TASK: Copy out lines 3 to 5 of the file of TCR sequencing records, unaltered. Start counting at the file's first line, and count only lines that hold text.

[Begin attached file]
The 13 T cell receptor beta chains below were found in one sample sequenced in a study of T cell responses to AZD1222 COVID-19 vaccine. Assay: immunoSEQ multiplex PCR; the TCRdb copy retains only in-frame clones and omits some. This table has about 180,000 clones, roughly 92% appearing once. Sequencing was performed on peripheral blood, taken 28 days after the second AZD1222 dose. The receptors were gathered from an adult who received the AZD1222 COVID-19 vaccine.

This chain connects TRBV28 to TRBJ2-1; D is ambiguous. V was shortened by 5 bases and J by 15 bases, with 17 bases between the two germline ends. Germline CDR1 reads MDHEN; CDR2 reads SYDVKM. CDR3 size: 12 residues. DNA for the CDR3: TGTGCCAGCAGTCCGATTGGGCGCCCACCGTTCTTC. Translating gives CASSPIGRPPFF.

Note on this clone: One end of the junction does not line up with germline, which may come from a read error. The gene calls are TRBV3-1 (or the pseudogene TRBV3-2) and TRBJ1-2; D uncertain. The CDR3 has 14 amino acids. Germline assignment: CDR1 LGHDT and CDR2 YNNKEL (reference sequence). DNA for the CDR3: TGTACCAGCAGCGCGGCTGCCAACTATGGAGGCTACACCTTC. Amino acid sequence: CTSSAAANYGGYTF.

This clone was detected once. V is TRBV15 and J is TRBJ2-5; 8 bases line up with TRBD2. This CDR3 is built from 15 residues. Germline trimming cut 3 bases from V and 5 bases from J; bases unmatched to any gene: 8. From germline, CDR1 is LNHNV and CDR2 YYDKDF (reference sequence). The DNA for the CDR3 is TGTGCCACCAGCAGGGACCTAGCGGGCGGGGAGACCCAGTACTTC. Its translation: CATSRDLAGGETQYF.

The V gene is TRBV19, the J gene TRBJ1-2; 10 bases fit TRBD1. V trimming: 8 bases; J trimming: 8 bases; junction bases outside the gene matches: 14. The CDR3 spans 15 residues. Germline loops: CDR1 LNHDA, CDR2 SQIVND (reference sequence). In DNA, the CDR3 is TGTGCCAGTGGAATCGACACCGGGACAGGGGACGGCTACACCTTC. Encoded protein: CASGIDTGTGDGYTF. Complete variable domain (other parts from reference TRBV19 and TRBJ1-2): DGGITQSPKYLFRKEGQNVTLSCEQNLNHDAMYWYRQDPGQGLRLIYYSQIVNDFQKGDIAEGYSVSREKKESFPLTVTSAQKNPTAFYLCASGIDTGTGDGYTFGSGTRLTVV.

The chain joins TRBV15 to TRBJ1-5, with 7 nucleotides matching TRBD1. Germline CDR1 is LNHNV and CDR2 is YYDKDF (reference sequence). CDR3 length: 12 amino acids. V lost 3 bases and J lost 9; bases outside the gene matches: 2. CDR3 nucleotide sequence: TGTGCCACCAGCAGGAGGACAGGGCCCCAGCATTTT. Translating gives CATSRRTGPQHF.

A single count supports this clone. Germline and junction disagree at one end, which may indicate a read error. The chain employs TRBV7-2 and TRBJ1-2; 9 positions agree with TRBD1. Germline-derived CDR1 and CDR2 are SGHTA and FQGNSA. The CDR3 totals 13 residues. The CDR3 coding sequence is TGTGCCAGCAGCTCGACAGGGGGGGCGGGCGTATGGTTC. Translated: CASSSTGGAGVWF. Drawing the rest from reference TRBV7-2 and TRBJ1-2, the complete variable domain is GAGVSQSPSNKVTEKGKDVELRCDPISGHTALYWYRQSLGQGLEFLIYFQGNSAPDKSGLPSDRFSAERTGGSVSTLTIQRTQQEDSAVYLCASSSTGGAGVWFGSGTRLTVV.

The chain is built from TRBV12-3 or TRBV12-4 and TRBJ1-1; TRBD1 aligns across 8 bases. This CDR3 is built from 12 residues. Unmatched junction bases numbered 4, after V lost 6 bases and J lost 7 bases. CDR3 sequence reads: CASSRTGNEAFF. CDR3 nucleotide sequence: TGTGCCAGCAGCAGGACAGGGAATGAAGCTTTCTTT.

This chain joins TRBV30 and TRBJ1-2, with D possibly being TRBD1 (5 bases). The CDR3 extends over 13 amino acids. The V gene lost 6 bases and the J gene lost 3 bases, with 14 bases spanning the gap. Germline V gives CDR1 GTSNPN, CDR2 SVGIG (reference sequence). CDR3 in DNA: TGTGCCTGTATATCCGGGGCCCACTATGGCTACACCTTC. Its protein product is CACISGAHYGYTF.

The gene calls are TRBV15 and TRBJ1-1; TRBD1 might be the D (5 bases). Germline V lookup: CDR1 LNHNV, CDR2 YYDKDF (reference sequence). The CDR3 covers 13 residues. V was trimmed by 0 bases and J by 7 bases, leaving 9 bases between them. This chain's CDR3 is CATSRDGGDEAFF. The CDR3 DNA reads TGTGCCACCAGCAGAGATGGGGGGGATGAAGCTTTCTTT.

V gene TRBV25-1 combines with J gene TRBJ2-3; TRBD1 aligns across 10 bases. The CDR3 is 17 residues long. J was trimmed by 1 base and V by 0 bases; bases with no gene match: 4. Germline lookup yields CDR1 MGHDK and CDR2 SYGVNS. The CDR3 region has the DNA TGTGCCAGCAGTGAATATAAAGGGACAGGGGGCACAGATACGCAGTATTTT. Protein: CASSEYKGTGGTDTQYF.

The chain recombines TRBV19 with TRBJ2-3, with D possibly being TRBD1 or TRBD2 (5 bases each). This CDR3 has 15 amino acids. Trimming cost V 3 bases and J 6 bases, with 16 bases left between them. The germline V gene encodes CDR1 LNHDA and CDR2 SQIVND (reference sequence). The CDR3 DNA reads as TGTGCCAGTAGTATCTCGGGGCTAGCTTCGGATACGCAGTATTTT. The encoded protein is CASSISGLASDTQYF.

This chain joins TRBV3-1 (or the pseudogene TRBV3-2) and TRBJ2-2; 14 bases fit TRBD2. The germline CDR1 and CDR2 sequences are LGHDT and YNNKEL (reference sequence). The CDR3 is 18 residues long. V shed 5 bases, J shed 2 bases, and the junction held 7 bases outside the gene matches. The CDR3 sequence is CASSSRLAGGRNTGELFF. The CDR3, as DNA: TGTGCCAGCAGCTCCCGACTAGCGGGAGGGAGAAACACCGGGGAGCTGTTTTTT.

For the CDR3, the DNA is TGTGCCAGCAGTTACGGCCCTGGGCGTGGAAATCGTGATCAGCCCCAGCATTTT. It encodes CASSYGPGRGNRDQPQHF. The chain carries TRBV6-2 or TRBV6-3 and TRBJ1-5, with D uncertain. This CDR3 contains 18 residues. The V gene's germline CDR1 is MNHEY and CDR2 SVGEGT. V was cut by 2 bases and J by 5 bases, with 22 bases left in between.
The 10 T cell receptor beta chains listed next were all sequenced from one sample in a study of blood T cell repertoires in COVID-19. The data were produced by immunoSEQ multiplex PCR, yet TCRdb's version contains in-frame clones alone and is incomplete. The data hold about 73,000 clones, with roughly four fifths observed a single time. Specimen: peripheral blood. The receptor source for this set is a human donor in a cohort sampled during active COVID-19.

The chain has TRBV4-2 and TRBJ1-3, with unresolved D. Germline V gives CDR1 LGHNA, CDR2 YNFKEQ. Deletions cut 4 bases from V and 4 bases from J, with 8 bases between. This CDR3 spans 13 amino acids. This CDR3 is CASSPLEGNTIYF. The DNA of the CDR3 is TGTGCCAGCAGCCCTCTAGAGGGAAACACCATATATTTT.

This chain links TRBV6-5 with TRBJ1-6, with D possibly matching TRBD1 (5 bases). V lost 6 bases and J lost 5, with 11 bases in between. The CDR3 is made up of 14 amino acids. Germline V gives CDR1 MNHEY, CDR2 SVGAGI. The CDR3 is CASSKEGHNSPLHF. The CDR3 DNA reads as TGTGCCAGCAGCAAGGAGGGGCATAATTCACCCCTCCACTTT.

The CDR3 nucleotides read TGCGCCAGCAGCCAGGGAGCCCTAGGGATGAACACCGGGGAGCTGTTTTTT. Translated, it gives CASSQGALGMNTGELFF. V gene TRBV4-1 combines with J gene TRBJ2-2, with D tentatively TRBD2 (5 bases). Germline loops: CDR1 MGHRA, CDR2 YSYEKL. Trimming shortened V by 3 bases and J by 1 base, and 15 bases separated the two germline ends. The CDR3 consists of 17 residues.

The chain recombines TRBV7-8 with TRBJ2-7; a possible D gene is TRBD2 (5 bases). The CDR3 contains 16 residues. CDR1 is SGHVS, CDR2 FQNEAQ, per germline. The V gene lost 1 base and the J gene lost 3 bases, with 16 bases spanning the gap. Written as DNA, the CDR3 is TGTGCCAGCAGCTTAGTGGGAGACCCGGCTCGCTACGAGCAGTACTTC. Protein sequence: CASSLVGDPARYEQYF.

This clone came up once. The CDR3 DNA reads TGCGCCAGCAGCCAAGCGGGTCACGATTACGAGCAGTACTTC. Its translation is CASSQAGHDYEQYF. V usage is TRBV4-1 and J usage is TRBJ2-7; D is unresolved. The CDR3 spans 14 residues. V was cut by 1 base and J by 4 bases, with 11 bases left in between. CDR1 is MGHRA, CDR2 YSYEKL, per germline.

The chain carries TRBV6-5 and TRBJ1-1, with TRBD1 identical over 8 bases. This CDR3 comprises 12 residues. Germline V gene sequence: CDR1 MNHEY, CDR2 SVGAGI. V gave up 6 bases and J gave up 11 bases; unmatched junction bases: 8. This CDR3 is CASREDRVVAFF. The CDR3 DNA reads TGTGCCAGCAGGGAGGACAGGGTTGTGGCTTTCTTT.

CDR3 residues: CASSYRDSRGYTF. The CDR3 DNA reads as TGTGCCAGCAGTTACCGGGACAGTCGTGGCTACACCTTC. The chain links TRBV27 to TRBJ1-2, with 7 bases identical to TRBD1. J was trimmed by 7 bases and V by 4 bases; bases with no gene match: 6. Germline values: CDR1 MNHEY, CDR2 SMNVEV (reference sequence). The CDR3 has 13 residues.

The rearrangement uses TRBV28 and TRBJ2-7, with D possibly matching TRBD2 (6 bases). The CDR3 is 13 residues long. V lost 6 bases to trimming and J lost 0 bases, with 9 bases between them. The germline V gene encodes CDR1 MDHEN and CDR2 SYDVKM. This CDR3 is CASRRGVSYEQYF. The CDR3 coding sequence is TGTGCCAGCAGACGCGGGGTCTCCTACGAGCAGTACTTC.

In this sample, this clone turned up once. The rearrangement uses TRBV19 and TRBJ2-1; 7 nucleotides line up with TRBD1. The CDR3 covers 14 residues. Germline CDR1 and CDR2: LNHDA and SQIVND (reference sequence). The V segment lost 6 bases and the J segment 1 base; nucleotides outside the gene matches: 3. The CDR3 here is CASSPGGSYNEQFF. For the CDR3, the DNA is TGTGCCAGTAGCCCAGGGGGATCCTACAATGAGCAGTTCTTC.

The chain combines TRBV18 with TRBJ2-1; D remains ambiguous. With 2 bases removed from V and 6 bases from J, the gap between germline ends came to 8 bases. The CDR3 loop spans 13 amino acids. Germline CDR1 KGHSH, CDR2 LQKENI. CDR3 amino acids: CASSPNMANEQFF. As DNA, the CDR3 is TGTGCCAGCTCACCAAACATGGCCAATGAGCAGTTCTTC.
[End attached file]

Note on this clone: One end of the junction does not line up with germline, which may come from a read error. The gene calls are TRBV3-1 (or the pseudogene TRBV3-2) and TRBJ1-2; D uncertain. The CDR3 has 14 amino acids. Germline assignment: CDR1 LGHDT and CDR2 YNNKEL (reference sequence). DNA for the CDR3: TGTACCAGCAGCGCGGCTGCCAACTATGGAGGCTACACCTTC. Amino acid sequence: CTSSAAANYGGYTF.

This clone was detected once. V is TRBV15 and J is TRBJ2-5; 8 bases line up with TRBD2. This CDR3 is built from 15 residues. Germline trimming cut 3 bases from V and 5 bases from J; bases unmatched to any gene: 8. From germline, CDR1 is LNHNV and CDR2 YYDKDF (reference sequence). The DNA for the CDR3 is TGTGCCACCAGCAGGGACCTAGCGGGCGGGGAGACCCAGTACTTC. Its translation: CATSRDLAGGETQYF.

The V gene is TRBV19, the J gene TRBJ1-2; 10 bases fit TRBD1. V trimming: 8 bases; J trimming: 8 bases; junction bases outside the gene matches: 14. The CDR3 spans 15 residues. Germline loops: CDR1 LNHDA, CDR2 SQIVND (reference sequence). In DNA, the CDR3 is TGTGCCAGTGGAATCGACACCGGGACAGGGGACGGCTACACCTTC. Encoded protein: CASGIDTGTGDGYTF. Complete variable domain (other parts from reference TRBV19 and TRBJ1-2): DGGITQSPKYLFRKEGQNVTLSCEQNLNHDAMYWYRQDPGQGLRLIYYSQIVNDFQKGDIAEGYSVSREKKESFPLTVTSAQKNPTAFYLCASGIDTGTGDGYTFGSGTRLTVV.